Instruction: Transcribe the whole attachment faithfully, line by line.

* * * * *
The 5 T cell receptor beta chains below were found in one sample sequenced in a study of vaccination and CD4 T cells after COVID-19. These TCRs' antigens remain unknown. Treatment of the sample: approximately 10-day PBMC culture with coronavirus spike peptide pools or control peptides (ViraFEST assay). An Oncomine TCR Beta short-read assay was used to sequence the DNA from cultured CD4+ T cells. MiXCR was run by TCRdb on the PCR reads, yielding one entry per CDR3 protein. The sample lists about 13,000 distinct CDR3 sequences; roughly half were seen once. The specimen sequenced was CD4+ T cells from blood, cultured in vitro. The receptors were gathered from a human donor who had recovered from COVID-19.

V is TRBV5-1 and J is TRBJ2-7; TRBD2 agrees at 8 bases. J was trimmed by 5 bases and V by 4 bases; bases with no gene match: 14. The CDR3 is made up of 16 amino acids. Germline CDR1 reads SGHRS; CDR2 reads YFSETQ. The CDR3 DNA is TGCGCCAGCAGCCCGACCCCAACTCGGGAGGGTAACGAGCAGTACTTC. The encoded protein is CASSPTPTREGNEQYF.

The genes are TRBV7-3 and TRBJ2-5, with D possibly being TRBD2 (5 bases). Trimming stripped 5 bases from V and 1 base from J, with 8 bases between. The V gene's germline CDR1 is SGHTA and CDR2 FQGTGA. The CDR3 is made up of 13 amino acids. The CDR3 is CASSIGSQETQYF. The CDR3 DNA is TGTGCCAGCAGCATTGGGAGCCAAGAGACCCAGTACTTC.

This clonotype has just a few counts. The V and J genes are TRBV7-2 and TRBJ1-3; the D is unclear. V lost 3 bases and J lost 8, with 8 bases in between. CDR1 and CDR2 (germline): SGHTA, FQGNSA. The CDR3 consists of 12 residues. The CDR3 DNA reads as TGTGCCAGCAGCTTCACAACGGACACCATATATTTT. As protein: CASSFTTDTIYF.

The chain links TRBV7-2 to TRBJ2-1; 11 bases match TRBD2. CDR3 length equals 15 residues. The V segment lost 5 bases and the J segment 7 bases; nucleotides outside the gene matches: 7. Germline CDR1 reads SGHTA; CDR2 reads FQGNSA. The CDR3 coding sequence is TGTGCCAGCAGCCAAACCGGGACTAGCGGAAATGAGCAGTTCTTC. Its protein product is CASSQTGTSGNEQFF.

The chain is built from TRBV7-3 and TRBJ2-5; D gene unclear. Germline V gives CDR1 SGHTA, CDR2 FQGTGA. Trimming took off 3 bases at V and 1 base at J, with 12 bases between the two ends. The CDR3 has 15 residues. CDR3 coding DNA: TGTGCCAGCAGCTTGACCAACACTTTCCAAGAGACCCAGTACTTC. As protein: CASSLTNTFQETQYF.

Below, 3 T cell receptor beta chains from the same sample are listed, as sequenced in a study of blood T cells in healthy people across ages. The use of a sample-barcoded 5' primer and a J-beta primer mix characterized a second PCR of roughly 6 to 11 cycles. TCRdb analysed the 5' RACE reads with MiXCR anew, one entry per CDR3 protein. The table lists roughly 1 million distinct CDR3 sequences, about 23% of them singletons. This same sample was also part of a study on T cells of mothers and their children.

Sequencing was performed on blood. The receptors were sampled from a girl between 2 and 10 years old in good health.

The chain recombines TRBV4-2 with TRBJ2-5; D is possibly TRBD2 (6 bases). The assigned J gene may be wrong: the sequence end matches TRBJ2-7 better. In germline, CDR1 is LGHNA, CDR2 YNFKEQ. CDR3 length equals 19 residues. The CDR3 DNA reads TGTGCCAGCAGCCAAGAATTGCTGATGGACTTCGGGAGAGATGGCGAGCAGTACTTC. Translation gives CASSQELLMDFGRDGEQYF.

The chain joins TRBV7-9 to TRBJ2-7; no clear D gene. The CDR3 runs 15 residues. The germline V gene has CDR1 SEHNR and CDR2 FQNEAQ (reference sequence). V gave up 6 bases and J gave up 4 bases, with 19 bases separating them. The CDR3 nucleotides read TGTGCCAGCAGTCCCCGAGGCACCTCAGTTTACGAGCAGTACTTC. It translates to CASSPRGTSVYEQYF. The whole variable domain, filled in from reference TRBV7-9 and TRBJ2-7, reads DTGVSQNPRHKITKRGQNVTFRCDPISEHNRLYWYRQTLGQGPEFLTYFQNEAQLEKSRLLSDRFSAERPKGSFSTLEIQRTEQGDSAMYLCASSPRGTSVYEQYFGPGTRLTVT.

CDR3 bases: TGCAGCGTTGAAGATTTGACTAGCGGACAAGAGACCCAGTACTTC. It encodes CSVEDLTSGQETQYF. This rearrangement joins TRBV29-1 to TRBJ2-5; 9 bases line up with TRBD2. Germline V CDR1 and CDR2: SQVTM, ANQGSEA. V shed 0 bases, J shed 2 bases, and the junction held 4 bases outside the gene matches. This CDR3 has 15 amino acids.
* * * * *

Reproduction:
The 5 T cell receptor beta chains below were found in one sample sequenced in a study of vaccination and CD4 T cells after COVID-19. These TCRs' antigens remain unknown. Treatment of the sample: approximately 10-day PBMC culture with coronavirus spike peptide pools or control peptides (ViraFEST assay). An Oncomine TCR Beta short-read assay was used to sequence the DNA from cultured CD4+ T cells. MiXCR was run by TCRdb on the PCR reads, yielding one entry per CDR3 protein. The sample lists about 13,000 distinct CDR3 sequences; roughly half were seen once. The specimen sequenced was CD4+ T cells from blood, cultured in vitro. The receptors were gathered from a human donor who had recovered from COVID-19.

V is TRBV5-1 and J is TRBJ2-7; TRBD2 agrees at 8 bases. J was trimmed by 5 bases and V by 4 bases; bases with no gene match: 14. The CDR3 is made up of 16 amino acids. Germline CDR1 reads SGHRS; CDR2 reads YFSETQ. The CDR3 DNA is TGCGCCAGCAGCCCGACCCCAACTCGGGAGGGTAACGAGCAGTACTTC. The encoded protein is CASSPTPTREGNEQYF.

The genes are TRBV7-3 and TRBJ2-5, with D possibly being TRBD2 (5 bases). Trimming stripped 5 bases from V and 1 base from J, with 8 bases between. The V gene's germline CDR1 is SGHTA and CDR2 FQGTGA. The CDR3 is made up of 13 amino acids. The CDR3 is CASSIGSQETQYF. The CDR3 DNA is TGTGCCAGCAGCATTGGGAGCCAAGAGACCCAGTACTTC.

This clonotype has just a few counts. The V and J genes are TRBV7-2 and TRBJ1-3; the D is unclear. V lost 3 bases and J lost 8, with 8 bases in between. CDR1 and CDR2 (germline): SGHTA, FQGNSA. The CDR3 consists of 12 residues. The CDR3 DNA reads as TGTGCCAGCAGCTTCACAACGGACACCATATATTTT. As protein: CASSFTTDTIYF.

The chain links TRBV7-2 to TRBJ2-1; 11 bases match TRBD2. CDR3 length equals 15 residues. The V segment lost 5 bases and the J segment 7 bases; nucleotides outside the gene matches: 7. Germline CDR1 reads SGHTA; CDR2 reads FQGNSA. The CDR3 coding sequence is TGTGCCAGCAGCCAAACCGGGACTAGCGGAAATGAGCAGTTCTTC. Its protein product is CASSQTGTSGNEQFF.

The chain is built from TRBV7-3 and TRBJ2-5; D gene unclear. Germline V gives CDR1 SGHTA, CDR2 FQGTGA. Trimming took off 3 bases at V and 1 base at J, with 12 bases between the two ends. The CDR3 has 15 residues. CDR3 coding DNA: TGTGCCAGCAGCTTGACCAACACTTTCCAAGAGACCCAGTACTTC. As protein: CASSLTNTFQETQYF.

Below, 3 T cell receptor beta chains from the same sample are listed, as sequenced in a study of blood T cells in healthy people across ages. The use of a sample-barcoded 5' primer and a J-beta primer mix characterized a second PCR of roughly 6 to 11 cycles. TCRdb analysed the 5' RACE reads with MiXCR anew, one entry per CDR3 protein. The table lists roughly 1 million distinct CDR3 sequences, about 23% of them singletons. This same sample was also part of a study on T cells of mothers and their children.

Sequencing was performed on blood. The receptors were sampled from a girl between 2 and 10 years old in good health.

The chain recombines TRBV4-2 with TRBJ2-5; D is possibly TRBD2 (6 bases). The assigned J gene may be wrong: the sequence end matches TRBJ2-7 better. In germline, CDR1 is LGHNA, CDR2 YNFKEQ. CDR3 length equals 19 residues. The CDR3 DNA reads TGTGCCAGCAGCCAAGAATTGCTGATGGACTTCGGGAGAGATGGCGAGCAGTACTTC. Translation gives CASSQELLMDFGRDGEQYF.

The chain joins TRBV7-9 to TRBJ2-7; no clear D gene. The CDR3 runs 15 residues. The germline V gene has CDR1 SEHNR and CDR2 FQNEAQ (reference sequence). V gave up 6 bases and J gave up 4 bases, with 19 bases separating them. The CDR3 nucleotides read TGTGCCAGCAGTCCCCGAGGCACCTCAGTTTACGAGCAGTACTTC. It translates to CASSPRGTSVYEQYF. The whole variable domain, filled in from reference TRBV7-9 and TRBJ2-7, reads DTGVSQNPRHKITKRGQNVTFRCDPISEHNRLYWYRQTLGQGPEFLTYFQNEAQLEKSRLLSDRFSAERPKGSFSTLEIQRTEQGDSAMYLCASSPRGTSVYEQYFGPGTRLTVT.

CDR3 bases: TGCAGCGTTGAAGATTTGACTAGCGGACAAGAGACCCAGTACTTC. It encodes CSVEDLTSGQETQYF. This rearrangement joins TRBV29-1 to TRBJ2-5; 9 bases line up with TRBD2. Germline V CDR1 and CDR2: SQVTM, ANQGSEA. V shed 0 bases, J shed 2 bases, and the junction held 4 bases outside the gene matches. This CDR3 has 15 amino acids.